Defining us

Ngumbi-Ngumbi, Gordon Landsen Millyindirri

As a source of contemporary design, Australian Aboriginal art has an appealing sense of immediacy and purity. It developed in isolation prior to European contact. Post settlement, for a very long time, it held little interest other than to Aboriginal people themselves. In a tribute to the resilience of Aboriginal people and their societies, Aboriginal art is today a vibrant and diverse nationwide tradition of self and group expression, and identity. Through best practice collaboration, our hope is Australian designers will increasingly see the value in looking at the nation’s roots for inspiration, rather than to imported iconography.

The ancient source of Aboriginal art is enriched by thousands of generations of practitioners. They depict a unique view of the continent and the world around it. Their work has had no need to become slick or complex; its lyrical beauty has survived, unchallenged. But its simplicity does not mean it lacks dimension. The subtle layers of visual and interpretive meaning require observance of clear protocols and ethics. Relationships traditionally determined rights to use Aboriginal visual language: those within groups, and between groups. Ownership was rarely individual, and communication of meaning carried a heavy responsibility : to continue the truth of the world’s longest continuing culture. It still does.

Australian Aboriginal imagery translates well to design, as it has always had a communication function over and above the aesthetic. The Indigenous and Western approach to art differs. A Western artist might create a work to hang in a certain location, to be reviewed and assessed, judged and acclaimed. Traditional Aboriginal art making had no such aspirations. Whether gouged from rock on an inaccessible cliff face, scattered in ochre on the ceremony ground, or applied in river clay to an initiate’s body, patterns and symbols are about the meaning of the moment. Their spontaneous beauty lacks artifice or self-interest. The act of their creation is to give knowledge and re-enact process. Meaning passes in this way to each new generation.

Australia can be a fragile, difficult place to live. Vast distances, geographical and climatic extremes, and a delicately maintained balance of natural resources are challenging. Enduring knowledge of caring for this continent is enshrined in the symbols of Aboriginal visual language. It is handed down through both ceremony and daily life. Understanding the symbols, and the stories behind them, are the maps, the clues, to observing the Law. The benefit is life lived in harmony with the elements and the cosmos.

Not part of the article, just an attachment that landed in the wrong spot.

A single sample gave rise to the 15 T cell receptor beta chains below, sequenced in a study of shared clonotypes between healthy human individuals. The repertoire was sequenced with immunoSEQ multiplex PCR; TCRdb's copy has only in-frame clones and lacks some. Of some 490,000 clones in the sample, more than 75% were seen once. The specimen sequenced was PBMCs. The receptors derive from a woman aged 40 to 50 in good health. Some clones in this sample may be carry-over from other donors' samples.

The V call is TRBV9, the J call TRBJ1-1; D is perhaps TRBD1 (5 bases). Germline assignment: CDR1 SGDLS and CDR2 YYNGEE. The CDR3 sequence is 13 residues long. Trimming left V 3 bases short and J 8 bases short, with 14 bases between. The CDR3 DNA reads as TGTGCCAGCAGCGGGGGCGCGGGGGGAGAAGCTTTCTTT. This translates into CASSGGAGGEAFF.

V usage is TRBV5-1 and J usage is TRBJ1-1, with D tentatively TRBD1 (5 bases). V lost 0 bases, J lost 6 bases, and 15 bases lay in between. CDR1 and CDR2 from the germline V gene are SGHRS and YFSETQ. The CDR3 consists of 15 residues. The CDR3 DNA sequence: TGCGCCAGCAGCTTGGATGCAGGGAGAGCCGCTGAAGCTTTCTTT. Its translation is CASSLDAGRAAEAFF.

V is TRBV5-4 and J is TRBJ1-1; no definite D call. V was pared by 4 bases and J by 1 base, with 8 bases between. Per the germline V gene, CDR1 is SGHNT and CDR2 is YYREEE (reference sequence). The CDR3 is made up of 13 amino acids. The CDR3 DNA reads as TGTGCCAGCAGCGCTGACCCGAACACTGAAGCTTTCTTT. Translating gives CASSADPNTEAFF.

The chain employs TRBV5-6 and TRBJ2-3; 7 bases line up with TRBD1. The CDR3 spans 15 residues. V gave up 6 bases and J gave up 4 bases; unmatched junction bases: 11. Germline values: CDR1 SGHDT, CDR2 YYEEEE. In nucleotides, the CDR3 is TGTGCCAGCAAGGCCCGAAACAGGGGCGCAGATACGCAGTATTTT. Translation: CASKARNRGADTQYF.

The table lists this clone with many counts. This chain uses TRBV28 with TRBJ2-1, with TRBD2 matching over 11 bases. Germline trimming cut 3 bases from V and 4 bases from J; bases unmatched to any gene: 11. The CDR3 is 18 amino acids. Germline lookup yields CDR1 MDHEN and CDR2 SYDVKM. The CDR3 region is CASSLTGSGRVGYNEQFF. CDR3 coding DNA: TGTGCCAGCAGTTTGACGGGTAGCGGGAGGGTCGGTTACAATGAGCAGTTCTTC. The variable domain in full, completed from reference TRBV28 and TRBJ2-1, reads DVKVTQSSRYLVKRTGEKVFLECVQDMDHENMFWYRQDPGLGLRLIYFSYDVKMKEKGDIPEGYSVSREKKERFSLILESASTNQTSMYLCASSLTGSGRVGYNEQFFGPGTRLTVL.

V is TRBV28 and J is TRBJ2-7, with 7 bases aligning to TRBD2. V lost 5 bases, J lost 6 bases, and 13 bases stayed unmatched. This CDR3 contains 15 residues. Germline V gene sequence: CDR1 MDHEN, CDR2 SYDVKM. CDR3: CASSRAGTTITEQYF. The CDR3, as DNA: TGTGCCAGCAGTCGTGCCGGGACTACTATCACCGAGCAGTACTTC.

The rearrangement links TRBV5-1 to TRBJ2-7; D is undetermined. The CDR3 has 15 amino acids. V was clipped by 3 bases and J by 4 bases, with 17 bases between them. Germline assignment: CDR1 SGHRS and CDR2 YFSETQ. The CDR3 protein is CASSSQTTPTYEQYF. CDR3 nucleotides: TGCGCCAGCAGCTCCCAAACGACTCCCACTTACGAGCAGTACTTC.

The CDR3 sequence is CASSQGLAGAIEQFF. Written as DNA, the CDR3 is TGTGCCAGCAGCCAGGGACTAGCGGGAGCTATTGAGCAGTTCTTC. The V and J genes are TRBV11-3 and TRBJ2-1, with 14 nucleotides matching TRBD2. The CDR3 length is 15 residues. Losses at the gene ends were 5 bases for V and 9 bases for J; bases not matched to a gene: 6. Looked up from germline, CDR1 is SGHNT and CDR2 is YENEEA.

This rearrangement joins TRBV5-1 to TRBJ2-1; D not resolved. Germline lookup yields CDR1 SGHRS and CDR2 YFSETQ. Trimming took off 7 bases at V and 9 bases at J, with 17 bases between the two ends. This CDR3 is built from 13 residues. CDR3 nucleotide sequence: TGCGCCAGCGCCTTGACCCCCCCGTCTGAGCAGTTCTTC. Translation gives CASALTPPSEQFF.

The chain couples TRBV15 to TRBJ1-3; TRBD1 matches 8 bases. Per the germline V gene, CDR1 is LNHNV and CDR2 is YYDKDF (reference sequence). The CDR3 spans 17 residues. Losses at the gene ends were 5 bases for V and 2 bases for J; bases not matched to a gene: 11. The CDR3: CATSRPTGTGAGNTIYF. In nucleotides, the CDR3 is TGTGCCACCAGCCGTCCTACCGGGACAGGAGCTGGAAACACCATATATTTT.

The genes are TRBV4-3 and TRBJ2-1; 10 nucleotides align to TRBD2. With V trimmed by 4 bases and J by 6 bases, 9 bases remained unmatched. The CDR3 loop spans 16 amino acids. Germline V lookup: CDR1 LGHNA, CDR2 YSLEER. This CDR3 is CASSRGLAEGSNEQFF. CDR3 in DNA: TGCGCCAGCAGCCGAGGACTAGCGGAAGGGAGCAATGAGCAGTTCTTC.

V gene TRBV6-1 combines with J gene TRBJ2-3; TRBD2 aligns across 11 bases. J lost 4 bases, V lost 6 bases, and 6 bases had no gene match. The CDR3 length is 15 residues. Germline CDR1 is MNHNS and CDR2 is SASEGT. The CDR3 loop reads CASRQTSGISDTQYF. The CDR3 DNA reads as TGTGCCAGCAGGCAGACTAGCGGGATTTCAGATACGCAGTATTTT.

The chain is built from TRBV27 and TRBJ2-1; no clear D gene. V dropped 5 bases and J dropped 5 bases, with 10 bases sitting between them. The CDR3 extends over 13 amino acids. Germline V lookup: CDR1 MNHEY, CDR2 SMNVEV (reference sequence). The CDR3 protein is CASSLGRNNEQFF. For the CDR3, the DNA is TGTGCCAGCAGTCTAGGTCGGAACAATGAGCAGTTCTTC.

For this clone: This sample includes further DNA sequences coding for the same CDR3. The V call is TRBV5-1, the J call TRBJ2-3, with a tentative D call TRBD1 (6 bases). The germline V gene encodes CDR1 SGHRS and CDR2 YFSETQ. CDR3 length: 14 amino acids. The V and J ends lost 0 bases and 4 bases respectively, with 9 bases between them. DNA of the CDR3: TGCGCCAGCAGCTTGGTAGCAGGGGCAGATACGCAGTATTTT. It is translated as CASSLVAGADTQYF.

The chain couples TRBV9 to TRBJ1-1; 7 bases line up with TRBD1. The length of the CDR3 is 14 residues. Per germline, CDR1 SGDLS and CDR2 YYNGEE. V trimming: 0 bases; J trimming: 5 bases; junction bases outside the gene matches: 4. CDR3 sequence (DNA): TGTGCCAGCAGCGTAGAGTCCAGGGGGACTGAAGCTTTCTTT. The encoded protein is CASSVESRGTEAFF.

Culture, language and landscape inform Aboriginal art. Culture is the belief system that underpins social organisation and family networks. It dictates ceremony and significant life events. It upholds spirituality, and maintains a line of complex interconnections between families and clans. Landscape is the physical manifestation of the source of culture : the colours, textures and patterns of the land formed in the Dreaming, by Spirit Ancestors. It is when they crossed the Land, sang the songs for those places, called out the names.

Like words lost once uttered, traditional Aboriginal imagery is often ephemeral in nature. When ceremonial body paint is applied by firelight, it must be removed without trace of colour or sweat by sunrise. Days of assembling ochre sands in motifs on the desert ground conclude with erasing them. Pigment applied to a rock face will gradually drain away in successive wet season rains. Etchings chiselled into stone landforms await the next generation of artists who will re-mark the artwork. Their physical act of doing so ensures the continuation of life’s seasons and the procreation of the species. There is powerful communication in fleeting images created to be erased. And in acts of art that reinforce the rhythms of ordinary life.

A culture where imagery is distilled to such a satisfying level of simplicity says much about good design. The temporary and oral nature of such a communications system renders it vulnerable. With the deep meaning of much of this iconography passing on, as its custodians pass on, opportunity calls to embed an Aboriginal sensibility in places that matter to us, and in communications that define us.

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